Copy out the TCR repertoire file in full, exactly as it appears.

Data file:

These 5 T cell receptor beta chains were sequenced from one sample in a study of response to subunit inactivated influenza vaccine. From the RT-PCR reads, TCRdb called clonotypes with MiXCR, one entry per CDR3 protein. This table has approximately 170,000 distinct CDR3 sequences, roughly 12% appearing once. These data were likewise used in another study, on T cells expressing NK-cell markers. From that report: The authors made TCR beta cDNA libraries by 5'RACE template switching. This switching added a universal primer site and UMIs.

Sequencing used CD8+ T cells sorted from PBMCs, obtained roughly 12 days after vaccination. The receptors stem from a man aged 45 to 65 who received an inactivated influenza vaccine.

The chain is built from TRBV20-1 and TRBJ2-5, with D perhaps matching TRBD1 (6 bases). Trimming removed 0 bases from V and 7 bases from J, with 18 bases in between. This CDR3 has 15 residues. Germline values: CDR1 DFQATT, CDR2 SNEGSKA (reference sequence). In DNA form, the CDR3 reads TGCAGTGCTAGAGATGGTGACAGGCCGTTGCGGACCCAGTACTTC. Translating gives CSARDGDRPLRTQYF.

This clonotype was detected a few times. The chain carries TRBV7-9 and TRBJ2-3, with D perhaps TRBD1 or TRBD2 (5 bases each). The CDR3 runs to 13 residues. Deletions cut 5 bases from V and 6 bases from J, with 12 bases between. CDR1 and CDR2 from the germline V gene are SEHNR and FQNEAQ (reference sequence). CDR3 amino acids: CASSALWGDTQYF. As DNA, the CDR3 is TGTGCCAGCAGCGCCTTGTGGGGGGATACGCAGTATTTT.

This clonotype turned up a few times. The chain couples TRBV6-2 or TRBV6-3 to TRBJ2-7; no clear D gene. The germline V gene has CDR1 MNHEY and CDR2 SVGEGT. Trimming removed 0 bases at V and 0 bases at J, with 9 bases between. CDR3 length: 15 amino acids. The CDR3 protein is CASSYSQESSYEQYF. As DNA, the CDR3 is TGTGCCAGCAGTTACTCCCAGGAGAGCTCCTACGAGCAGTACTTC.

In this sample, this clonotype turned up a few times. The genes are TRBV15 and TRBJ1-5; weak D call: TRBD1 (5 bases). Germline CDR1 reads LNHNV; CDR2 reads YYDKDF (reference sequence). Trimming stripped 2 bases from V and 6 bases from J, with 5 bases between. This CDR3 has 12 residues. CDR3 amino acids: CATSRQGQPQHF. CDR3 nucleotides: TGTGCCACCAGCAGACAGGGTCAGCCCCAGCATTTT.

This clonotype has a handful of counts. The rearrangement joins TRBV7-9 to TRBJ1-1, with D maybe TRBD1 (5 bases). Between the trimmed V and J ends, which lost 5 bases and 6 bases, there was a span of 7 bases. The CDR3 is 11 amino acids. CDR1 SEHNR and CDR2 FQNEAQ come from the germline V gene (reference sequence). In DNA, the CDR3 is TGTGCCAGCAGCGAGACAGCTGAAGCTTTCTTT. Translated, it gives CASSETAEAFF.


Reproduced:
These 5 T cell receptor beta chains were sequenced from one sample in a study of response to subunit inactivated influenza vaccine. From the RT-PCR reads, TCRdb called clonotypes with MiXCR, one entry per CDR3 protein. This table has approximately 170,000 distinct CDR3 sequences, roughly 12% appearing once. These data were likewise used in another study, on T cells expressing NK-cell markers. From that report: The authors made TCR beta cDNA libraries by 5'RACE template switching. This switching added a universal primer site and UMIs.

Sequencing used CD8+ T cells sorted from PBMCs, obtained roughly 12 days after vaccination. The receptors stem from a man aged 45 to 65 who received an inactivated influenza vaccine.

The chain is built from TRBV20-1 and TRBJ2-5, with D perhaps matching TRBD1 (6 bases). Trimming removed 0 bases from V and 7 bases from J, with 18 bases in between. This CDR3 has 15 residues. Germline values: CDR1 DFQATT, CDR2 SNEGSKA (reference sequence). In DNA form, the CDR3 reads TGCAGTGCTAGAGATGGTGACAGGCCGTTGCGGACCCAGTACTTC. Translating gives CSARDGDRPLRTQYF.

This clonotype was detected a few times. The chain carries TRBV7-9 and TRBJ2-3, with D perhaps TRBD1 or TRBD2 (5 bases each). The CDR3 runs to 13 residues. Deletions cut 5 bases from V and 6 bases from J, with 12 bases between. CDR1 and CDR2 from the germline V gene are SEHNR and FQNEAQ (reference sequence). CDR3 amino acids: CASSALWGDTQYF. As DNA, the CDR3 is TGTGCCAGCAGCGCCTTGTGGGGGGATACGCAGTATTTT.

This clonotype turned up a few times. The chain couples TRBV6-2 or TRBV6-3 to TRBJ2-7; no clear D gene. The germline V gene has CDR1 MNHEY and CDR2 SVGEGT. Trimming removed 0 bases at V and 0 bases at J, with 9 bases between. CDR3 length: 15 amino acids. The CDR3 protein is CASSYSQESSYEQYF. As DNA, the CDR3 is TGTGCCAGCAGTTACTCCCAGGAGAGCTCCTACGAGCAGTACTTC.

In this sample, this clonotype turned up a few times. The genes are TRBV15 and TRBJ1-5; weak D call: TRBD1 (5 bases). Germline CDR1 reads LNHNV; CDR2 reads YYDKDF (reference sequence). Trimming stripped 2 bases from V and 6 bases from J, with 5 bases between. This CDR3 has 12 residues. CDR3 amino acids: CATSRQGQPQHF. CDR3 nucleotides: TGTGCCACCAGCAGACAGGGTCAGCCCCAGCATTTT.

This clonotype has a handful of counts. The rearrangement joins TRBV7-9 to TRBJ1-1, with D maybe TRBD1 (5 bases). Between the trimmed V and J ends, which lost 5 bases and 6 bases, there was a span of 7 bases. The CDR3 is 11 amino acids. CDR1 SEHNR and CDR2 FQNEAQ come from the germline V gene (reference sequence). In DNA, the CDR3 is TGTGCCAGCAGCGAGACAGCTGAAGCTTTCTTT. Translated, it gives CASSETAEAFF.